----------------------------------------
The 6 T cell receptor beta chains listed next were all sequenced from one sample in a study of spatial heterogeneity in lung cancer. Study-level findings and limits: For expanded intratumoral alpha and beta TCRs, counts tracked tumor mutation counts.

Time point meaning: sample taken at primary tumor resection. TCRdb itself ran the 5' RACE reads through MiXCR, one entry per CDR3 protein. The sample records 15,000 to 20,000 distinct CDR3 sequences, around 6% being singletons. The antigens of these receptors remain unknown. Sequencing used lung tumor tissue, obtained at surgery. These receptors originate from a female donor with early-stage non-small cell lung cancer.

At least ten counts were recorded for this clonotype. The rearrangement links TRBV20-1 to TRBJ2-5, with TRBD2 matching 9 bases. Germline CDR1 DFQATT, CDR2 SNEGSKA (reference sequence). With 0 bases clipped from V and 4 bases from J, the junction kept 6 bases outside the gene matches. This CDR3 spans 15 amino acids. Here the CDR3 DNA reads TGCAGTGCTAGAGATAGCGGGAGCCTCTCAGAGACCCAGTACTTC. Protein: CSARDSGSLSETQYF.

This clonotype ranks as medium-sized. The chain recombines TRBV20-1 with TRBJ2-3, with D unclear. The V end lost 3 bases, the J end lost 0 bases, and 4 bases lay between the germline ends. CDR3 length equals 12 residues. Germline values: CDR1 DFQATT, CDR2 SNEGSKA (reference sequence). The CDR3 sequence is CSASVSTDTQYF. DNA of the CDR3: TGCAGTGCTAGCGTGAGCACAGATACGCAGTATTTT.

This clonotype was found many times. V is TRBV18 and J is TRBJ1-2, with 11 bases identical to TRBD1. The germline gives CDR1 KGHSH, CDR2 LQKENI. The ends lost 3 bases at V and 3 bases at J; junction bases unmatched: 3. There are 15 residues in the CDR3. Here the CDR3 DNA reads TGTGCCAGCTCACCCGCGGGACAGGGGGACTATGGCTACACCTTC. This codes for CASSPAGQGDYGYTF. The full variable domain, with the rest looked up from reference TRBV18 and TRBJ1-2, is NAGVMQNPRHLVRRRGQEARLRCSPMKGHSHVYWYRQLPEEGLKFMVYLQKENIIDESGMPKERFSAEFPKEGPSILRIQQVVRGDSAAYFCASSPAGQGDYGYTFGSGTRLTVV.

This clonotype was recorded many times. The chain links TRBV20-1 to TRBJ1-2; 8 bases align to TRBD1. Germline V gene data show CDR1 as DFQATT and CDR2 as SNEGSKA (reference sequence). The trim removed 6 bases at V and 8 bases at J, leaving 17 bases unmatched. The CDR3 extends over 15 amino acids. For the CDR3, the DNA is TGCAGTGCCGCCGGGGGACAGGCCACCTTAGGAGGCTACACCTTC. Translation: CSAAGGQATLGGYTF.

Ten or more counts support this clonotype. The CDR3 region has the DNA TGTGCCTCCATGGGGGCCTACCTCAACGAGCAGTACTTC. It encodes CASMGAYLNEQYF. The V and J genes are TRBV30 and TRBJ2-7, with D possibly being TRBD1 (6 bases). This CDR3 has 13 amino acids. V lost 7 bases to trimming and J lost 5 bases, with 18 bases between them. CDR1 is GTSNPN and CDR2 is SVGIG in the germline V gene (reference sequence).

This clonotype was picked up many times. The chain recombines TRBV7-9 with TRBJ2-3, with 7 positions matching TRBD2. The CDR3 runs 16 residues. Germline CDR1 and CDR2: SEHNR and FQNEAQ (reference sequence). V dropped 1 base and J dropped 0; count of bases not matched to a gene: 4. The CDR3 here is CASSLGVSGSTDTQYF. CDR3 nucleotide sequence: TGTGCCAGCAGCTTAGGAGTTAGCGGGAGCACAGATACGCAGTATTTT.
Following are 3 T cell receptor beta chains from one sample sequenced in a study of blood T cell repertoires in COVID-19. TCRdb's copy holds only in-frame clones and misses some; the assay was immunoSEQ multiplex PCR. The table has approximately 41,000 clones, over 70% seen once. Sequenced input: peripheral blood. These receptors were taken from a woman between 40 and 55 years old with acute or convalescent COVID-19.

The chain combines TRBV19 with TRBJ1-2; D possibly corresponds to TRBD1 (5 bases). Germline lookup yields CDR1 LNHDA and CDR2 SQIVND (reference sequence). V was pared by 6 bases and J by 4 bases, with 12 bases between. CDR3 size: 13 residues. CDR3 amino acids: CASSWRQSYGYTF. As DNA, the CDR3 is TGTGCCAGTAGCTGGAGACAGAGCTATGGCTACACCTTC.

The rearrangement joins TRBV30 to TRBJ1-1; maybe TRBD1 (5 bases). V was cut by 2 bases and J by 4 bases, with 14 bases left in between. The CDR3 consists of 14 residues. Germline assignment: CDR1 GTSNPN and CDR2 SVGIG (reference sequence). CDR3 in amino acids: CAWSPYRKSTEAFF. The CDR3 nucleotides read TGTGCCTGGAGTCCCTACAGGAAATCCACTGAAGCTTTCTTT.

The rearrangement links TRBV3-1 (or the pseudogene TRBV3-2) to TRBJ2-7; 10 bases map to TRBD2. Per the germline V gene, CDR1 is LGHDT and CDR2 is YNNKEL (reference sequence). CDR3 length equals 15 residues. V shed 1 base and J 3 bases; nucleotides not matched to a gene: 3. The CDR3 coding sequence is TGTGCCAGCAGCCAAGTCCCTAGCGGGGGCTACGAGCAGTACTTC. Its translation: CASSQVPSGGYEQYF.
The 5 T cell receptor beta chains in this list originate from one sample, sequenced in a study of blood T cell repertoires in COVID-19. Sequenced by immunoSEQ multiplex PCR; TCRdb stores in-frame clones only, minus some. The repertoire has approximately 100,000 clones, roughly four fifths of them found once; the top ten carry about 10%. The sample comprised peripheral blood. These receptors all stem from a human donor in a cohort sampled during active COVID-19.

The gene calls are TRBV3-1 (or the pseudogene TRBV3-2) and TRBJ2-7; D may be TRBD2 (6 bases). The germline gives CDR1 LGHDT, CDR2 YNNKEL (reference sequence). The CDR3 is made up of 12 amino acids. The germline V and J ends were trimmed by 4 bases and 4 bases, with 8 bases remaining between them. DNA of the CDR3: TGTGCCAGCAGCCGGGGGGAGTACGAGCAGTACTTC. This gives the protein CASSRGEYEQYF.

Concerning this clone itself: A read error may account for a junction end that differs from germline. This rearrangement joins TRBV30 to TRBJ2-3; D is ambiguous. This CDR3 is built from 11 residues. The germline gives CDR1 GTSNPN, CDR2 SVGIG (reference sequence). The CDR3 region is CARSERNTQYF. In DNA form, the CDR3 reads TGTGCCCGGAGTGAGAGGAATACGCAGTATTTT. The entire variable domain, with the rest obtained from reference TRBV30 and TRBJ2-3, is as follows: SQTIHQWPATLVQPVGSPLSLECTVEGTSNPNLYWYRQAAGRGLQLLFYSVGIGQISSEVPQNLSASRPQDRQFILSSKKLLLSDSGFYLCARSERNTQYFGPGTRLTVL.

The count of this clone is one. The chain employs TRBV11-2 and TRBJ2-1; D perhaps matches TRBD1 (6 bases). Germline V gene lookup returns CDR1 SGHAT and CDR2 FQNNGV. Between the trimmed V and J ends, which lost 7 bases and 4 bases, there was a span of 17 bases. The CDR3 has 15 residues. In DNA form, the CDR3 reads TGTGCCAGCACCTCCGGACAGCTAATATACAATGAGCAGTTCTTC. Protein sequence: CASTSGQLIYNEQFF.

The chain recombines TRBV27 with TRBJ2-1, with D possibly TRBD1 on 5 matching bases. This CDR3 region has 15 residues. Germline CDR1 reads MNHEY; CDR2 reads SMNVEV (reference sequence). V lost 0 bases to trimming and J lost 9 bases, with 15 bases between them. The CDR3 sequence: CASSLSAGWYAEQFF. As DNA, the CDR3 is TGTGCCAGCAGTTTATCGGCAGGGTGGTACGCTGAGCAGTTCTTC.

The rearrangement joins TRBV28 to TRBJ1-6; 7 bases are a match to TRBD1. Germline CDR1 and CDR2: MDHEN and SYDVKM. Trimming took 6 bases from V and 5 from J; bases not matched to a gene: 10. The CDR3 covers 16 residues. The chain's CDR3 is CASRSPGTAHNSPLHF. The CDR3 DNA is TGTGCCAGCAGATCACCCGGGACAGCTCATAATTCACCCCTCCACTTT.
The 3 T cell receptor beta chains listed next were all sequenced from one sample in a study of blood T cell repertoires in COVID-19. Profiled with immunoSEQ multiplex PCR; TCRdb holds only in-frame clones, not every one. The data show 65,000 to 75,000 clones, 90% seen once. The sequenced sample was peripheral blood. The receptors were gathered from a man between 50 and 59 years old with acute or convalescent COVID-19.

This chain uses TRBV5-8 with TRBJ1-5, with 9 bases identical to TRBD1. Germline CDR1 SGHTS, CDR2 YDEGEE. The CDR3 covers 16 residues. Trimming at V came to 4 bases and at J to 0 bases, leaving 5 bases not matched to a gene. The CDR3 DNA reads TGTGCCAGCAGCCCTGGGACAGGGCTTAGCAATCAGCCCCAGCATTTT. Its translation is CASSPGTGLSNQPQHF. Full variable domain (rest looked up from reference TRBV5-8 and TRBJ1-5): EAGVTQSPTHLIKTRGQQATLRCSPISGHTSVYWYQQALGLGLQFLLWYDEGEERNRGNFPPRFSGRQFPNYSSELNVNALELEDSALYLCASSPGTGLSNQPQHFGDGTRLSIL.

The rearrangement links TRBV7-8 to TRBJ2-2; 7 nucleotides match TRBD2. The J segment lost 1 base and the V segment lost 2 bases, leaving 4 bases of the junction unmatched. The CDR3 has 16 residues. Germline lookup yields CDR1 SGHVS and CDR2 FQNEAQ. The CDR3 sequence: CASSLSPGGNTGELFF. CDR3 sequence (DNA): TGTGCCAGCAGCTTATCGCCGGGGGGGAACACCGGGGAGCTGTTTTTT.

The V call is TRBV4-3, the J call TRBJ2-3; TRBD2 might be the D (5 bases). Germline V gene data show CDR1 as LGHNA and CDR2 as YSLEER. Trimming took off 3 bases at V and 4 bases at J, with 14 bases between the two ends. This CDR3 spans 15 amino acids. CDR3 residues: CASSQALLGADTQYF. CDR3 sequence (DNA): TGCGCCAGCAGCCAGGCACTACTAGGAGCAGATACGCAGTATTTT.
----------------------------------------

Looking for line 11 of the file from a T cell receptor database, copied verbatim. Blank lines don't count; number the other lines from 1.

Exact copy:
The rearrangement joins TRBV30 to TRBJ1-1; maybe TRBD1 (5 bases). V was cut by 2 bases and J by 4 bases, with 14 bases left in between. The CDR3 consists of 14 residues. Germline assignment: CDR1 GTSNPN and CDR2 SVGIG (reference sequence). CDR3 in amino acids: CAWSPYRKSTEAFF. The CDR3 nucleotides read TGTGCCTGGAGTCCCTACAGGAAATCCACTGAAGCTTTCTTT.